Advances in the management of Fabry disease
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Fabry disease is characterized by a deficiency of the glycoside hydrolase enzyme alpha galactosidase A, resulting in the accumulation of the glycolipid globotriaosylceramide throughout the body, particularly prominently in the blood vessels. A defect in the enzyme alpha galactosidase A results in glycosphingolipid accumulation, ultimately leading to multi-organ dysfunction and the patient’s premature death. Early symptoms, which occur during childhood, involve pain and may include Raynaud phenomenon, paresthesias, and arthralgia in the extremities and proximal limbs, as well as impaired gastrointestinal emptying, resulting in abdominal pain, diarrhea, early satiety, postprandial bloating, nausea, and vomiting. In adulthood, the disease’s impact spreads beyond and begins to affect the cardiac and renal systems.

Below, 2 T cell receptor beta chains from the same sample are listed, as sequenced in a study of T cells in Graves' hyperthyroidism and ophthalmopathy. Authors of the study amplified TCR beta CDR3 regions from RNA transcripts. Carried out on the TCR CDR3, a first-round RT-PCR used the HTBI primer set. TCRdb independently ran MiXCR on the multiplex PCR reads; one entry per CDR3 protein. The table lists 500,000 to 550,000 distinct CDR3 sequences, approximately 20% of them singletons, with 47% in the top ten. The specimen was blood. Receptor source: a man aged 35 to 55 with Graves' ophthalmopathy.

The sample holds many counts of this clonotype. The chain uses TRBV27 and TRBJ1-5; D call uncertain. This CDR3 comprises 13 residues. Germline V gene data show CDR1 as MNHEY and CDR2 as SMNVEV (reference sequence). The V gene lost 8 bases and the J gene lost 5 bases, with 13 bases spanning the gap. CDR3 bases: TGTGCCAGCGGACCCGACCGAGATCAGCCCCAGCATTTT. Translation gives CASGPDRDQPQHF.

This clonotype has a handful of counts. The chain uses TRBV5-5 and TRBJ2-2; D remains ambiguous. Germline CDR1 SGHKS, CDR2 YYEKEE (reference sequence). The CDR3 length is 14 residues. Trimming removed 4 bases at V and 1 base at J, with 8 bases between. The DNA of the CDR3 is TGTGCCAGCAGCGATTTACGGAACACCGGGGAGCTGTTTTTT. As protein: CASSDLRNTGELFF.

The following healthcare professionals: cardiologists, nephrologists, pediatricians, and primary care physicians; physician assistants, nurse practitioners, nurses, and pharmacists; and any other healthcare professionals with an interest in or who may clinically encounter patients with Fabry disease.
By the end of the session the participant will be able to:
- Describe the pathophysiology of Fabry disease diagnosis and treatment.
- Describe the challenges associated with diagnosis of Fabry disease.
- List present and emerging treatment options for Fabry disease and apply them to patient cases using evidence-based medicine.
- Describe the benefits and any applicable risks of therapeutic approaches to Fabry disease and take them into account when formulating a treatment plan for patients.